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Based on her recent testimony to the U.S. Congress, Federal Reserve Chairperson Janet Yellen is still rather optimistic about the U.S. economy, but what do the most recent data imply?

Is the Fed still on track for a rate hike? And how could it affect the forex market? Well, time to look at the data and find out.


The final reading for Q1 2015 GDP showed that the U.S. economic contraction was revised upwards from -0.7% to -0.2%, but it’s still a far cry from last quarter’s 2.2% GDP growth.

As to why the economy contracted, the U.S. Bureau of Economic Analysis cites a 5.9% decrease in exports (+4.5% previous), a 2.0% decrease in fixed investments (+4.7% previous), and a 1.0% decrease in government spending (+1.6 previous) as the primary factors.

Clearly, declining exports was the main headwind to GDP growth, but the Federal Reserve, via the latest FOMC meeting minutes, stated that “net exports might be a considerably smaller drag on GDP growth in the second quarter of the year.” Hmm. I don’t know about that.

The trade deficit for April was $40.9 billion, with exports decreasing by 2.3% year-on-year while imports decreased 1.8% year-on-year. The trade deficit for May isn’t any better since it slightly went up to $41.9 billion, with exports decreasing by 2.7% year-on-year and imports by 2.2% year-on-year.


The latest employment data shows that non-farm payrolls failed to meet expectations with only 223K new jobs (231K expected, 254K previous). It gets even worse because forex traders had high hopes due to the ADP report being better than expected at 237K (219K expected, 203k previous).

Average hourly earnings were also a disappointment since they remained flat and the previous reading was even downgraded from an increase of 0.3% to only 0.2%.

U.S. Labor Force Participation Rate
Source: U.S. Bureau of Labor Statistics

While the jobless rate ticked down to 5.3% from 5.5%, it wasn’t all good because a closer look at the report shows that a whopping 640K Americans left the labor force in June.

This explains why the labor force participation rate also ticked down from 62.9% to 62.6%, a 38-year low. Yup, you read that right. Can’t be good, huh?

Still, some analysts argue that the Fed remains on track for a rate hike since this is the 57th consecutive month of jobs gains, and wage growth isn’t really a prerequisite for a rate hike anyway.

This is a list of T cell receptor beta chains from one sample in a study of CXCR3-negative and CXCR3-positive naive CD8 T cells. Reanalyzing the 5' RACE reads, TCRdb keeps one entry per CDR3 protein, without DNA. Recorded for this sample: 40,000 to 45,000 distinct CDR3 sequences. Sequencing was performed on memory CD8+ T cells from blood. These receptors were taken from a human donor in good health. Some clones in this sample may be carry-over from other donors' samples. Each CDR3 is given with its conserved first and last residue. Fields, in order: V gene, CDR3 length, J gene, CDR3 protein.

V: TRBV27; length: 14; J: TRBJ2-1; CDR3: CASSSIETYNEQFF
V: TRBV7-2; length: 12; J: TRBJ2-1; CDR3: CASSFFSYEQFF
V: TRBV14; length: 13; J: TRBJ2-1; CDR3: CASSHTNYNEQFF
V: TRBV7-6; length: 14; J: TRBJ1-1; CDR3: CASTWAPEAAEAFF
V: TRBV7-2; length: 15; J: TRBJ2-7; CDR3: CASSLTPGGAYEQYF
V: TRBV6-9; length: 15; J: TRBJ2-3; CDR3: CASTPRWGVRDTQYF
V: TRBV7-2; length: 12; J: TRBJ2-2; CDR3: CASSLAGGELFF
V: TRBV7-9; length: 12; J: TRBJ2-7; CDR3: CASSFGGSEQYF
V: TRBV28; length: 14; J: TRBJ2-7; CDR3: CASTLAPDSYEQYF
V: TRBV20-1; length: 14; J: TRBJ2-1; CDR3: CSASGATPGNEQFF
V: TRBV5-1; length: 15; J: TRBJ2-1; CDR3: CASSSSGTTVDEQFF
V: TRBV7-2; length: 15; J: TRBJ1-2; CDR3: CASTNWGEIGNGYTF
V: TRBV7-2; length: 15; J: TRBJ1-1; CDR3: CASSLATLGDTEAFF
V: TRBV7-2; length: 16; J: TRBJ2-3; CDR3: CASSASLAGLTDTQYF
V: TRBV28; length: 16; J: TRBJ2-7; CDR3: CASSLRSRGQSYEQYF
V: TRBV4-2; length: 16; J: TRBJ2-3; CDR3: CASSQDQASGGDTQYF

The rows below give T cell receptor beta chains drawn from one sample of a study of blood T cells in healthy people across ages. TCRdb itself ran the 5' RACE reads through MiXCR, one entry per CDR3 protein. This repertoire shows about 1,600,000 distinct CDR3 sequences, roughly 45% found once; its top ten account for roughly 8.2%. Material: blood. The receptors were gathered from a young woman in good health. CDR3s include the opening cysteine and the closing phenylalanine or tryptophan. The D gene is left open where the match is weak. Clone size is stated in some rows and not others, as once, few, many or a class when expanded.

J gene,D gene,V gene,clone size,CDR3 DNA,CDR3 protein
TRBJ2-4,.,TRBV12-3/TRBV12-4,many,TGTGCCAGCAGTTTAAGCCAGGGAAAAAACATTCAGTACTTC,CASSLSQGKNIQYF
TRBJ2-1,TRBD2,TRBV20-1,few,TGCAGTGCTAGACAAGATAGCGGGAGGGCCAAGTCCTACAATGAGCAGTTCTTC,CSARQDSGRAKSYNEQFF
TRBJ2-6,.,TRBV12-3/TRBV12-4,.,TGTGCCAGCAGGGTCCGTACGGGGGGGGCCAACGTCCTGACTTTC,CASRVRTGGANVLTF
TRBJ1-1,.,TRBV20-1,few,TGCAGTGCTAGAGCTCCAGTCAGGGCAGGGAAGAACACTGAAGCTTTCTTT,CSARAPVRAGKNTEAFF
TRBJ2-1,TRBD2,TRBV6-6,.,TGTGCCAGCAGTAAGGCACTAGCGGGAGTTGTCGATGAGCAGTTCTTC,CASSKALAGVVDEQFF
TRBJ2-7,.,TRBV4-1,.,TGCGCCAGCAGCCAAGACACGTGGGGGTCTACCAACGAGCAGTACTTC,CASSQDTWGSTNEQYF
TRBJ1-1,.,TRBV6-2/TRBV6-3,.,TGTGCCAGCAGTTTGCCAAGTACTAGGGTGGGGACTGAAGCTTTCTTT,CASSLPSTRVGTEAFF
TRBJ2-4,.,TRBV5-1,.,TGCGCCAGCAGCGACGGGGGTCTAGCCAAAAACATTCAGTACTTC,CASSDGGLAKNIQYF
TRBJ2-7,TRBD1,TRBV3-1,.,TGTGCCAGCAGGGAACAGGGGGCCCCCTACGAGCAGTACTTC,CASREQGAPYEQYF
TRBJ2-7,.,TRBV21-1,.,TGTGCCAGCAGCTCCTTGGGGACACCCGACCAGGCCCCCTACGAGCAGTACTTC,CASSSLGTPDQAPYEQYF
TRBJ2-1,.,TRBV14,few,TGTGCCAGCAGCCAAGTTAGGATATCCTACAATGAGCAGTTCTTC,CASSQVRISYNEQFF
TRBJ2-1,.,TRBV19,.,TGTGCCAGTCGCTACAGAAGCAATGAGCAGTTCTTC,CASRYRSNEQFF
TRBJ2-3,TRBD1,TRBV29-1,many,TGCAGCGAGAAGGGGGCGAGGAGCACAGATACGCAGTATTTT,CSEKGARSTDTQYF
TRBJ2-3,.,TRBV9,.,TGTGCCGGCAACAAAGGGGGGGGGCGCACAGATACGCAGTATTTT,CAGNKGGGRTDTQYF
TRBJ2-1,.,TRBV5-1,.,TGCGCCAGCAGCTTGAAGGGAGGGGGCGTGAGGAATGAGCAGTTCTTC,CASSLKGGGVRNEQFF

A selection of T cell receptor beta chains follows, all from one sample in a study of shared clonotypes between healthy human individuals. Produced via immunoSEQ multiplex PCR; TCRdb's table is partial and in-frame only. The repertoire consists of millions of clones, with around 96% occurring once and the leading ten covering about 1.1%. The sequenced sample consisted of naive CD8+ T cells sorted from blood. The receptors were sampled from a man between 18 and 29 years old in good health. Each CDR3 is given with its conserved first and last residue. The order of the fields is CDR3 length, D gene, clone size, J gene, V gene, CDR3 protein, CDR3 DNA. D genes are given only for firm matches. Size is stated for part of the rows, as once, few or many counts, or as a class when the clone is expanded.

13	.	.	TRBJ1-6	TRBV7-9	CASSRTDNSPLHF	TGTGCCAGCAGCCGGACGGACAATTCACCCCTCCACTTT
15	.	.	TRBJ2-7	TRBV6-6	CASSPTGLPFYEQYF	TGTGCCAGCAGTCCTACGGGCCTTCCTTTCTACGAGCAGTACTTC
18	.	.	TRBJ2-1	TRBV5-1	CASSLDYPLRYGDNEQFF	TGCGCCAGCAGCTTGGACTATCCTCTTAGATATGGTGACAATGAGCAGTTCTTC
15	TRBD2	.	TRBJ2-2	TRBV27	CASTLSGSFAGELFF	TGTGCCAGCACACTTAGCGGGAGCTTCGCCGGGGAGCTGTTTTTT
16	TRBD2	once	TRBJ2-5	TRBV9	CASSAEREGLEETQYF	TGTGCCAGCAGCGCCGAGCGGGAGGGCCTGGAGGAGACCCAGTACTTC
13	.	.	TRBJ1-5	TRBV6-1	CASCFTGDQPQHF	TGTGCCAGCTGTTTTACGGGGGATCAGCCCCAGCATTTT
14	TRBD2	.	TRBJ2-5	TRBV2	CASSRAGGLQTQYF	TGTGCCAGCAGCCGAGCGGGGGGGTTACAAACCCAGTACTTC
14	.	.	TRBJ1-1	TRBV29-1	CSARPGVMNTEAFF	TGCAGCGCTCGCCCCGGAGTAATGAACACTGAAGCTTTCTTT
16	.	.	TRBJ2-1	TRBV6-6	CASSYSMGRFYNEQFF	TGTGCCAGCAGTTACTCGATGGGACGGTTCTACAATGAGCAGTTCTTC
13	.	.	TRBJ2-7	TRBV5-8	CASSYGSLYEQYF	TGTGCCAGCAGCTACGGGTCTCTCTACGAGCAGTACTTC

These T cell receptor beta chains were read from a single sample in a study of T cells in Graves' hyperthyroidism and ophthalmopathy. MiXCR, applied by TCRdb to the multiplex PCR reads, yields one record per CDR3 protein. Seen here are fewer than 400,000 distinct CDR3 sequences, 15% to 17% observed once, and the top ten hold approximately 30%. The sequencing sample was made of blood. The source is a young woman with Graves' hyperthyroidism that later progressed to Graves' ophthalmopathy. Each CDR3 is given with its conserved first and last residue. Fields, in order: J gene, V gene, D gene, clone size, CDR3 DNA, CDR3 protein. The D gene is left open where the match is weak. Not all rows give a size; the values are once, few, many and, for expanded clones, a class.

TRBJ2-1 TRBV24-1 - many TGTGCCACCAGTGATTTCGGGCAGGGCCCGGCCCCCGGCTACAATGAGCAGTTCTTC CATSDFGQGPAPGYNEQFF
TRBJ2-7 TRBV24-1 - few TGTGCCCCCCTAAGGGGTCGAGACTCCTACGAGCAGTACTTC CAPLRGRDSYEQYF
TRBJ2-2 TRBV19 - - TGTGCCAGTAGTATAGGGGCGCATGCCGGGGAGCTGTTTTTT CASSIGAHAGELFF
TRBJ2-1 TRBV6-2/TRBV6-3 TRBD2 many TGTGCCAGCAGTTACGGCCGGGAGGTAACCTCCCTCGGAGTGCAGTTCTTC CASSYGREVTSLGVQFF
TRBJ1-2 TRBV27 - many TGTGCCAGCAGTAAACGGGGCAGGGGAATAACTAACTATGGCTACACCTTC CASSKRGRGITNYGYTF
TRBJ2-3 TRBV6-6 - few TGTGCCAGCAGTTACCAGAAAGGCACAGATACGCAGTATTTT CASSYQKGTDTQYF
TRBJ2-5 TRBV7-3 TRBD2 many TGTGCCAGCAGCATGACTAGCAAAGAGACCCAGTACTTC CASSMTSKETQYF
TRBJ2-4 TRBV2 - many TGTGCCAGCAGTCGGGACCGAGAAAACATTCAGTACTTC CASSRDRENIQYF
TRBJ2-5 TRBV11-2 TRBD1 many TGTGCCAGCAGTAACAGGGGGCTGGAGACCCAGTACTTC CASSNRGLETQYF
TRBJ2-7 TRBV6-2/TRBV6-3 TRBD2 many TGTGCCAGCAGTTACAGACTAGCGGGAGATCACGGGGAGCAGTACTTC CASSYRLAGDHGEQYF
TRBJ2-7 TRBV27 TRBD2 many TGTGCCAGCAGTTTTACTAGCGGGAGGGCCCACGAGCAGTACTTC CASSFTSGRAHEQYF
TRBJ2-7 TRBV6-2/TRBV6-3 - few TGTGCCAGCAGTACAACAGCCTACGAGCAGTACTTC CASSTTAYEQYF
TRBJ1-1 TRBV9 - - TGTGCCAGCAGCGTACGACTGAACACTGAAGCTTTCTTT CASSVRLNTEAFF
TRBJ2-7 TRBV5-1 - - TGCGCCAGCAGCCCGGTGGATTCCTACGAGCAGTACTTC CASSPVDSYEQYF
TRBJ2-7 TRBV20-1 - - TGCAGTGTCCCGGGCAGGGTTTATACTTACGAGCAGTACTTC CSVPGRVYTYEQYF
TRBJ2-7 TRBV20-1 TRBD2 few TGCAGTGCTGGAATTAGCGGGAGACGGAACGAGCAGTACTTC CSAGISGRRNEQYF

Consumer Spending & Sentiment

Many FOMC meeting participants were anticipating a solid pace for consumer spending, so it’s doubly disappointing when headline retail sales declined by 0.3% and the previous reading was downgraded to 1.0% from 1.2%.

Core retail sales also dipped into negative territory at -0.1% and its previous reading was also downgraded from 1.0% to 0.8%.

Interestingly enough, the final readings for the University of Michigan’s June consumer surveys were still pretty upbeat: consumer sentiment went up to 96.1 from 90.7 in May; current economic conditions jumped from 100.8 back in May to 108.9; and the consumer expectations index climbed higher from 84.2 to 87.8.

Business Conditions & Sentiment

Markit’s manufacturing PMI reading for June saw a decline from 54.0 to 53.6 while the Institute for Supply Management’s (ISM) manufacturing PMI for June went higher from 52.8 to 53.5.

They’re still both above the 50.0 mark, so they both agree that the manufacturing sector is still expanding and business conditions are improving, although the ISM is saying that the expansion is picking up while Markit is saying that it is slowing down.


Data released by the Federal Reserve also shows that total industrial production increased by 0.3% in June (-0.2% previous) but fell by 1.4% on a year-on-year basis.

A closer look at the components of the report shows that manufacturing production slowed down a bit to 1.8% (2.1% previous) due to lower overseas demand and a stronger Greenback, so Markit’s manufacturing PMI reading seems to be more accurate this time around.

U.S. Industrial Production
Source: The Federal Reserve


Headline CPI increased by 0.3% in June, slightly slower than May’s 0.4% increase. As for core CPI, it went up by 0.2%, faster than last month’s 0.1% reading.

On a yearly basis, headline CPI increased by 0.1%, which is the first increase in six months and therefore very good news. It’s still far, far away from the Fed’s 2.0% inflation target, though.

U.S. Yearly CPI
Source: U.S. Bureau of Economic Analysis

The headline PCE price index for May also increased 0.3%, better than April’s increase of less than 0.1% while the core PCE price index increased by 0.1% in May, the same increase as in April.

U.S. Monthly CPI
Source: U.S. Bureau of Economic Analysis

Summary and Potential Effects on the Forex Market

Overall, the recent figures aren’t exactly optimistic. GDP growth, employment, and consumer spending, in particular, were rather disappointing, but the data aren’t really dismal either.

It also still remains to be seen whether the current slew of poor data is just a hiccup or the start of a downhill ride.

Looking forward, Yellen stated in her July 15 testimony before Congress that “prospects are favorable for further improvement in the U.S. labor market and the economy more broadly.” Maybe she’s right since inflation, for one, is already promising.

So what do all these mean to forex traders like you and me? Well, long to medium-term demand for the Greenback is expected to remain steady since the U.S. economy is still doing much better compared to most of its peers.

Besides, several Fed officials keep hinting that they’re likely to hike rates before the year ends. And as long as new reports don’t shatter this belief, we can expect sustained demand for the U.S. dollar.